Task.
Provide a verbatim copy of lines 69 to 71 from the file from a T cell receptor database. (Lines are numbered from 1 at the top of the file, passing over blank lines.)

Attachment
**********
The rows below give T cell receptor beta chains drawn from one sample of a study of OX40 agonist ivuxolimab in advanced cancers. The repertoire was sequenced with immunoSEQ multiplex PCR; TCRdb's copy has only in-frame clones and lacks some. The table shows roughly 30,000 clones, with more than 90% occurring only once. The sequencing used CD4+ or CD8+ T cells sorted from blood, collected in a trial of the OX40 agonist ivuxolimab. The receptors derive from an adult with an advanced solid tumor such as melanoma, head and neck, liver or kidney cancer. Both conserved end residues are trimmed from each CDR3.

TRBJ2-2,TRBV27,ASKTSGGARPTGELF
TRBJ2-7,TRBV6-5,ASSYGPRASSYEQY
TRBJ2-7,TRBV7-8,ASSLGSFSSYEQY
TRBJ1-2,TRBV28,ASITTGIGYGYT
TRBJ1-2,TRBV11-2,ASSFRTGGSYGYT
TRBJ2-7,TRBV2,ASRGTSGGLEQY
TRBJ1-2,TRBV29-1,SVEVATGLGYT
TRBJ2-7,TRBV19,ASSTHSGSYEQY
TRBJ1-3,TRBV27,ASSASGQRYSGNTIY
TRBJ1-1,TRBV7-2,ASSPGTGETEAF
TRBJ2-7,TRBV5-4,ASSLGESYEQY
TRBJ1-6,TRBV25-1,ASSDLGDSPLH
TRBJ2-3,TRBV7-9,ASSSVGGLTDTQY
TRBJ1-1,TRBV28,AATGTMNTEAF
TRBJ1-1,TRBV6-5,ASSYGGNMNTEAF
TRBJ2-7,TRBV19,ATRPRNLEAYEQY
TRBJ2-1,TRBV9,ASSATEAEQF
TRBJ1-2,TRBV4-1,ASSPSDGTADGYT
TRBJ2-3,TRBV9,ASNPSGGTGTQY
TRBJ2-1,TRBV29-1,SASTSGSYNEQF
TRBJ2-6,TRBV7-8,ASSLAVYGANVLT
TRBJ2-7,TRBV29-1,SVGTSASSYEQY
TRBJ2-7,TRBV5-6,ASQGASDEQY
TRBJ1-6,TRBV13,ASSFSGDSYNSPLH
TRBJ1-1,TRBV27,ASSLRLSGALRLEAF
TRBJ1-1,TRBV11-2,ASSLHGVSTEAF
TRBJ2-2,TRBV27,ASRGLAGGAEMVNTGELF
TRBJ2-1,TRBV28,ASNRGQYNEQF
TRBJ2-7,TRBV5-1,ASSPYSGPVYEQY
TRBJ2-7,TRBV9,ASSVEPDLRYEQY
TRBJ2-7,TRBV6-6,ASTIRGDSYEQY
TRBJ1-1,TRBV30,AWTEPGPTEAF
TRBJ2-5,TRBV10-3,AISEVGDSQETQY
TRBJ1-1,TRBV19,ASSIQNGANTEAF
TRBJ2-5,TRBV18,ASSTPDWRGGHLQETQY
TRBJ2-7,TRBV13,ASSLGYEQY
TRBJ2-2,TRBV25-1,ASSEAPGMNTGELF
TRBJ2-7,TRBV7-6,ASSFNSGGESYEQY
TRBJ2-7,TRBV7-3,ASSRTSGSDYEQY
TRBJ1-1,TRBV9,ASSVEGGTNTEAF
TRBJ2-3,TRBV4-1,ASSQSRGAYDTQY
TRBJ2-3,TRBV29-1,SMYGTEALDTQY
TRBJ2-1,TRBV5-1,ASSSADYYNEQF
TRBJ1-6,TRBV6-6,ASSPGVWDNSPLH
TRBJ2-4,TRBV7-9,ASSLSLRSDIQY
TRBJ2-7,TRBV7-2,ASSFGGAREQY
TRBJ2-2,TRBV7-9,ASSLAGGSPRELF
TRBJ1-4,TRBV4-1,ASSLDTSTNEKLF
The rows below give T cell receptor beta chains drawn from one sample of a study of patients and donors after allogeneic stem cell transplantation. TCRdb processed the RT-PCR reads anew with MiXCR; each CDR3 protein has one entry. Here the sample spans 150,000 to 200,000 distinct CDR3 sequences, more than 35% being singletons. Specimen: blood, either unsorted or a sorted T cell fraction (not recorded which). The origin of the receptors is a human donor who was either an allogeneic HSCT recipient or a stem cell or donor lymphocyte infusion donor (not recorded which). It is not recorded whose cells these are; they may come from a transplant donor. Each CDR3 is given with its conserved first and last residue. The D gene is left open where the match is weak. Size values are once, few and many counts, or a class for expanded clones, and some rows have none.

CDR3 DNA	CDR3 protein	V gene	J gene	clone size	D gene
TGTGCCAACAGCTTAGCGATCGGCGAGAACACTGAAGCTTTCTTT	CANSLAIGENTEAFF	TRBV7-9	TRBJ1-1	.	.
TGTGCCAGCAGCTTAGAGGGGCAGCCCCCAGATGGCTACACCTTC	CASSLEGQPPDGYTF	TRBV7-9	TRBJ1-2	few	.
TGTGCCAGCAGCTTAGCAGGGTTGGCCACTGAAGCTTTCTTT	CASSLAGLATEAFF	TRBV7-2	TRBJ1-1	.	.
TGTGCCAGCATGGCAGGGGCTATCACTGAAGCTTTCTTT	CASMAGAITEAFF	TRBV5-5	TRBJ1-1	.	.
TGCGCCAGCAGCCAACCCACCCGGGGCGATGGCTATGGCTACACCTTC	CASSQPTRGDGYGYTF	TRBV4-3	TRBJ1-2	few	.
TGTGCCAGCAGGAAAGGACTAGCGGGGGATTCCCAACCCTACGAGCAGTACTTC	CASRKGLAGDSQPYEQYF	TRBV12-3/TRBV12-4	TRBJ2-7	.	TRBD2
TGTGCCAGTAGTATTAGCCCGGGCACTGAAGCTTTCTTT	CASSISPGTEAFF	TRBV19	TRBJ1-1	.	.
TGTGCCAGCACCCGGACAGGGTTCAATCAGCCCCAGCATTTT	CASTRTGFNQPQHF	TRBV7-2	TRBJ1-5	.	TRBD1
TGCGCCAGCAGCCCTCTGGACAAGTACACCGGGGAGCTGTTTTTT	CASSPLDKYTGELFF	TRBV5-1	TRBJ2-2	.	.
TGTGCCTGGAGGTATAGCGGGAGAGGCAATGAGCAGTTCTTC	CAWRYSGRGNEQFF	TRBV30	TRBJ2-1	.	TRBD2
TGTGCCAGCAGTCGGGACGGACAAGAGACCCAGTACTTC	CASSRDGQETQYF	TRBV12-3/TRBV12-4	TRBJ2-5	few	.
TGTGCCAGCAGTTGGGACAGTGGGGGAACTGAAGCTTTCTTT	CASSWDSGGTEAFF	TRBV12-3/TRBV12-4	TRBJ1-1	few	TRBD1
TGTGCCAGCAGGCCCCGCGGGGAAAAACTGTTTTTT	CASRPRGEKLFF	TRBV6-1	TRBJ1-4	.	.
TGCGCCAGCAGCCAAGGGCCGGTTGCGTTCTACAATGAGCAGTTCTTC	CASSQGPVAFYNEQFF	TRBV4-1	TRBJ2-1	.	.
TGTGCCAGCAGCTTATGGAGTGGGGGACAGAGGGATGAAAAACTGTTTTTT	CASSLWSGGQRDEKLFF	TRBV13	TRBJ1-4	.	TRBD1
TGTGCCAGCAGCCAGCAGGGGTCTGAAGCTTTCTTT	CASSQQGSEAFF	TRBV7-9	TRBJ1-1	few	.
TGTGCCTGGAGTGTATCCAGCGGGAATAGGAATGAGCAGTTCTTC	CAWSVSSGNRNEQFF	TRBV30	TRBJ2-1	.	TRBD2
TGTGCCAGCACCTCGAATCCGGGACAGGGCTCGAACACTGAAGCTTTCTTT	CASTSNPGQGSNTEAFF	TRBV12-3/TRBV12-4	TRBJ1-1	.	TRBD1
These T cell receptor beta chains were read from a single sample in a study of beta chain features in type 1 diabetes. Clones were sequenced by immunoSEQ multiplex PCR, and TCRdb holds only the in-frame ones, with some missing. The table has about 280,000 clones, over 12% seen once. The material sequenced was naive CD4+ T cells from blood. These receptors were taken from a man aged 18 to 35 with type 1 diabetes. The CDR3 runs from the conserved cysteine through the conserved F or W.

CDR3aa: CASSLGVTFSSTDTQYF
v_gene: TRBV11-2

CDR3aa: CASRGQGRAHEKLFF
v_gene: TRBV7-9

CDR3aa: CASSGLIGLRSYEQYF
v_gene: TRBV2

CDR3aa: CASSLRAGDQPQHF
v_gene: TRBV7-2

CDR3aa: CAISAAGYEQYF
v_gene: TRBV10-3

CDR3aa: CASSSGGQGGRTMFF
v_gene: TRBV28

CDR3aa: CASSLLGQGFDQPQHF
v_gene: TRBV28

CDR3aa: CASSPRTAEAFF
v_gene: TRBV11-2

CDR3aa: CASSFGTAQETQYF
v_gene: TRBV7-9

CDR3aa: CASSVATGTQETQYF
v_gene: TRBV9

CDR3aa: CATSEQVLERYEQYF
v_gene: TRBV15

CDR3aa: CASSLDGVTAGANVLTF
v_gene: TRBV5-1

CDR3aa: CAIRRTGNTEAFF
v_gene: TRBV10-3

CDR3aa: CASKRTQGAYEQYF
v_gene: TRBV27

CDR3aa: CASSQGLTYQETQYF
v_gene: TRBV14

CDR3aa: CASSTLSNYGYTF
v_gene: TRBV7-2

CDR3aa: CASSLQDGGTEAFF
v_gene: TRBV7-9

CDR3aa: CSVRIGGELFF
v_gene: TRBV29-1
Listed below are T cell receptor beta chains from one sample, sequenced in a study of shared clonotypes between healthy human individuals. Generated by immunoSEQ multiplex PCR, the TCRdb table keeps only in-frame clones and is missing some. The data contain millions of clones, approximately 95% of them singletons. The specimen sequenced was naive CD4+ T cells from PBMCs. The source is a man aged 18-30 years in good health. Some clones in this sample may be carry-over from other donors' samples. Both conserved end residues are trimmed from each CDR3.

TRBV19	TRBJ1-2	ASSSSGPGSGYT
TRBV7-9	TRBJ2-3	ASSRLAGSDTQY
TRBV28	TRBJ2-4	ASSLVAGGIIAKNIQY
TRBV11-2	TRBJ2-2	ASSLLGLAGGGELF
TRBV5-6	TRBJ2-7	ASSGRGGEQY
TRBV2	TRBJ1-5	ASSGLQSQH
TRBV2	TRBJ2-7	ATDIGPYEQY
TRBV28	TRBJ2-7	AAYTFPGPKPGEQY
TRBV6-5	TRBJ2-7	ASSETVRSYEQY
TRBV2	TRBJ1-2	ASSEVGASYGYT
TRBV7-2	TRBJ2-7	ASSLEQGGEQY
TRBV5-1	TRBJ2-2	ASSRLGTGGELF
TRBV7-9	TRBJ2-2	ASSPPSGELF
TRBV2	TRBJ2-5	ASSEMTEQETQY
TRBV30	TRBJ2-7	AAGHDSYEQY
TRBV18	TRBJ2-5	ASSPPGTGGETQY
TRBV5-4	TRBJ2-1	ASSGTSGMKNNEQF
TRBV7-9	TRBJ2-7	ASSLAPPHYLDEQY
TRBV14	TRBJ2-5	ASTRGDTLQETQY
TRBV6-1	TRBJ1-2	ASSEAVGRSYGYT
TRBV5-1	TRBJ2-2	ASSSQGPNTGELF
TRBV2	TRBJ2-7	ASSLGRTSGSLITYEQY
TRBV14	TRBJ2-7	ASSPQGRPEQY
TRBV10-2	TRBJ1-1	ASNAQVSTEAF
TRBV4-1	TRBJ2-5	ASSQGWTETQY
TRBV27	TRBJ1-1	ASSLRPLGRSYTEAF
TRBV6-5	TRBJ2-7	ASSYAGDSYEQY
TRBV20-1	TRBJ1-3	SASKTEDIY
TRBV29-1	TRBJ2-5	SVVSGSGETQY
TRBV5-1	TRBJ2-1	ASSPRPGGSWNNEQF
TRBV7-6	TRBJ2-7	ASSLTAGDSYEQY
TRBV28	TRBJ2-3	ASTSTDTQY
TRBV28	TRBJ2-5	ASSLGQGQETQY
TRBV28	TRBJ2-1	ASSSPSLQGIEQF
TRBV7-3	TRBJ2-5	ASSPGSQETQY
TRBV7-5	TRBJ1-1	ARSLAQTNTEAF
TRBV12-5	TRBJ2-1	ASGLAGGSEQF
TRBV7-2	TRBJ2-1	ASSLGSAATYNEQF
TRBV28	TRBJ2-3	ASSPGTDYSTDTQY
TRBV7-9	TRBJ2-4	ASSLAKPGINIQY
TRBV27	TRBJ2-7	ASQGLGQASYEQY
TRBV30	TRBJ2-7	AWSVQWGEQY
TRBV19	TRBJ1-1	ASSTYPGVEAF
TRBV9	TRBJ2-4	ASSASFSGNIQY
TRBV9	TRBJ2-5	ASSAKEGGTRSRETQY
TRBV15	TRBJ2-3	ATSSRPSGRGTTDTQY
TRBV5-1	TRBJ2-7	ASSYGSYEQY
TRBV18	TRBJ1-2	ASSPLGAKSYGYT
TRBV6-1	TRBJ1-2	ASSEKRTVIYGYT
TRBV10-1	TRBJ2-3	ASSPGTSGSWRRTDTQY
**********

TGTGCCAGCACCTCGAATCCGGGACAGGGCTCGAACACTGAAGCTTTCTTT	CASTSNPGQGSNTEAFF	TRBV12-3/TRBV12-4	TRBJ1-1	.	TRBD1
These T cell receptor beta chains were read from a single sample in a study of beta chain features in type 1 diabetes. Clones were sequenced by immunoSEQ multiplex PCR, and TCRdb holds only the in-frame ones, with some missing. The table has about 280,000 clones, over 12% seen once. The material sequenced was naive CD4+ T cells from blood. These receptors were taken from a man aged 18 to 35 with type 1 diabetes. The CDR3 runs from the conserved cysteine through the conserved F or W.

CDR3aa: CASSLGVTFSSTDTQYF